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Frequently overlooked root cause of children struggling in school

Updated: Jun 23

When a child has a learning issue at school, the usual response is to begin academic interventions- things like IEPs, tutors, or maybe different curriculums. While academic support is important, we often miss the powerful interventions outside of the confines of the school system. What if the academic supports aren't needed if we address other root cause issues?


It is widely accepted now that, for adults, physical health IS mental health. We are forgetting this in children. You're never going to have your best performance at work after a crappy night's sleep. You will probably not write an award-winning novel on an airplane if flying makes you nervous. If your blood sugar is low, maybe don't expect to have a smooth discussion with your spouse about finances.

All of this is obvious, yes? Let's remember that as we shift focus to kids who are behind in reading, struggling with math, or getting notes home about their behavior.

I was talking with a mom just the other day that called me because her son was struggling in school, and not on track to advance to the next grade. She called me wanting to know about occupational therapy, reflex integration, and my in-person services. But I had some basic questions about his health first. (And sometimes primitive (primary) reflex immaturity or unintegrated reflexes can absolutely be root cause, but that's another post...)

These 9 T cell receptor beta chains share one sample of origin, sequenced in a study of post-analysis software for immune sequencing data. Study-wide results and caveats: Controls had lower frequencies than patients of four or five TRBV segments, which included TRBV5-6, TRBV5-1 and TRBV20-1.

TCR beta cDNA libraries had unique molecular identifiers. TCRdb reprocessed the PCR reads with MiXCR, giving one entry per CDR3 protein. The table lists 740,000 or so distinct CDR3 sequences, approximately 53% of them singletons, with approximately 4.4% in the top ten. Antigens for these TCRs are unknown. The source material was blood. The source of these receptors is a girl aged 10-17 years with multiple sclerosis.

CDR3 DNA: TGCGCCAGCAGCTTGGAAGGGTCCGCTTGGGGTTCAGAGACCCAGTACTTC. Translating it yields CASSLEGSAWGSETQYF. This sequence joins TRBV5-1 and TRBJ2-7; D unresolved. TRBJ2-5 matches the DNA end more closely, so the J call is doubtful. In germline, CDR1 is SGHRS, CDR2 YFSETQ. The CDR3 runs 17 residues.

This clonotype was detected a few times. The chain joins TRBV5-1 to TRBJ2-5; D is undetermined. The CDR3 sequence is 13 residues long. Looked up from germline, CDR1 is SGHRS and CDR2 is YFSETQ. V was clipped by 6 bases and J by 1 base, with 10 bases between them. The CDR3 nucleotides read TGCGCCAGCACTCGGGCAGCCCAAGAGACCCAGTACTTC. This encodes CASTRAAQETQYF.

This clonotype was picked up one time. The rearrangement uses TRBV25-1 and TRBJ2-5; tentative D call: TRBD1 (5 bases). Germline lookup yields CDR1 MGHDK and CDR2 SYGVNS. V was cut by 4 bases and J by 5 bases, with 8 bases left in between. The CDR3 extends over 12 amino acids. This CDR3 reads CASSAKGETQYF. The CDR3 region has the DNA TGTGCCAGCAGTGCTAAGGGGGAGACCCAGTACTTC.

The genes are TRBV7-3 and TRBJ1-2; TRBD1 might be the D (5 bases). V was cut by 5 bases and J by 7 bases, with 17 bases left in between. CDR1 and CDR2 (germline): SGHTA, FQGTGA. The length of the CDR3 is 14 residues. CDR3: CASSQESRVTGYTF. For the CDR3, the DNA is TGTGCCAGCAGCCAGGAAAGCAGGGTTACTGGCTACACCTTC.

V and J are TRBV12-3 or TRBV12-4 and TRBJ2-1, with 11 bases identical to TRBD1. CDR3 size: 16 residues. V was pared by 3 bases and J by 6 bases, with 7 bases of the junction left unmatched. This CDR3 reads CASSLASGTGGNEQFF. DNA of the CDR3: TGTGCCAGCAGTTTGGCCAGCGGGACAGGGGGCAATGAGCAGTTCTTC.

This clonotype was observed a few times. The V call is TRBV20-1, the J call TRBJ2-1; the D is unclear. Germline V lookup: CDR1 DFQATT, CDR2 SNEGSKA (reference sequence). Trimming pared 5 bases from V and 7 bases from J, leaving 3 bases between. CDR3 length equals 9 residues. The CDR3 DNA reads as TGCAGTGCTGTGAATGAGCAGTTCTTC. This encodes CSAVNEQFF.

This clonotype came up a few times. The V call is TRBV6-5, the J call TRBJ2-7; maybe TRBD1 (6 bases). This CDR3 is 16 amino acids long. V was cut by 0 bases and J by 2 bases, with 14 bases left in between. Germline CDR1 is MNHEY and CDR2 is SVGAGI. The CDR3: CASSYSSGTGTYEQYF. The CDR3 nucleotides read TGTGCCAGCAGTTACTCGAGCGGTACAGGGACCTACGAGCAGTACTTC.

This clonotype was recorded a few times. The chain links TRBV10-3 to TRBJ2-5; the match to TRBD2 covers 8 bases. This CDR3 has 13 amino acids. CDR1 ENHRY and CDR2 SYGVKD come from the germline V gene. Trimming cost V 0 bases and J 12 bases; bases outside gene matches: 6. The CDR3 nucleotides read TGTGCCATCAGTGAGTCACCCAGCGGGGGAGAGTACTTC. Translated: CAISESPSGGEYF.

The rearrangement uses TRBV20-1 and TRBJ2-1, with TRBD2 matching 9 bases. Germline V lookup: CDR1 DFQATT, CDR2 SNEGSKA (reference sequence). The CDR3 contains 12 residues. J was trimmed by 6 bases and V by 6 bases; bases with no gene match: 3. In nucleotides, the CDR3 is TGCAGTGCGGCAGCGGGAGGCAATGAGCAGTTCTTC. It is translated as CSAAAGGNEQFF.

I first like to ask:

Do they struggle to get to sleep?

Do they wake up tired?

Do they have bags under their eyes?

Do they snore do they mouth breathe?

Do they grind their teeth?

Usually, parents answer yes to at least one of those. This mama said yes to mouth breathing and teeth grinding. Red flag! With any of these symptoms, something is happening that is affecting deep sleep, getting enough oxygen, getting enough nitric oxide, repairing and regenerating during sleep!

With symptoms like these, the airway may be compromised, apnea episodes might be happening. Sleep quality is root cause for academic issues. It's possible it is only one of the contributing factors to learning difficulties, but you'll never know if it is a root cause without intervening here FIRST.

To really belabor the point, you could waste hundreds of hours on tutoring, therapy visits, or supplements and never help your child reach their full potential at school. The tutoring and therapy might help, but it would be limited by the poor sleep. If you improve sleep quality and still experience difficulty at school, then seek out other interventions. The upside is they will be even more beneficial, you'll see faster progress, and spend less time (and money) on them.

Sleep is a big deal- not much else matters if the sleep and oxygenation is poor. It will lead to difficulty at school, but it could look exactly like ADHD, learning disability, or “sensory” issues. There are a lot of other examples of how physical health overlaps and is directly related to mental and academic health in children. Sleep is just one!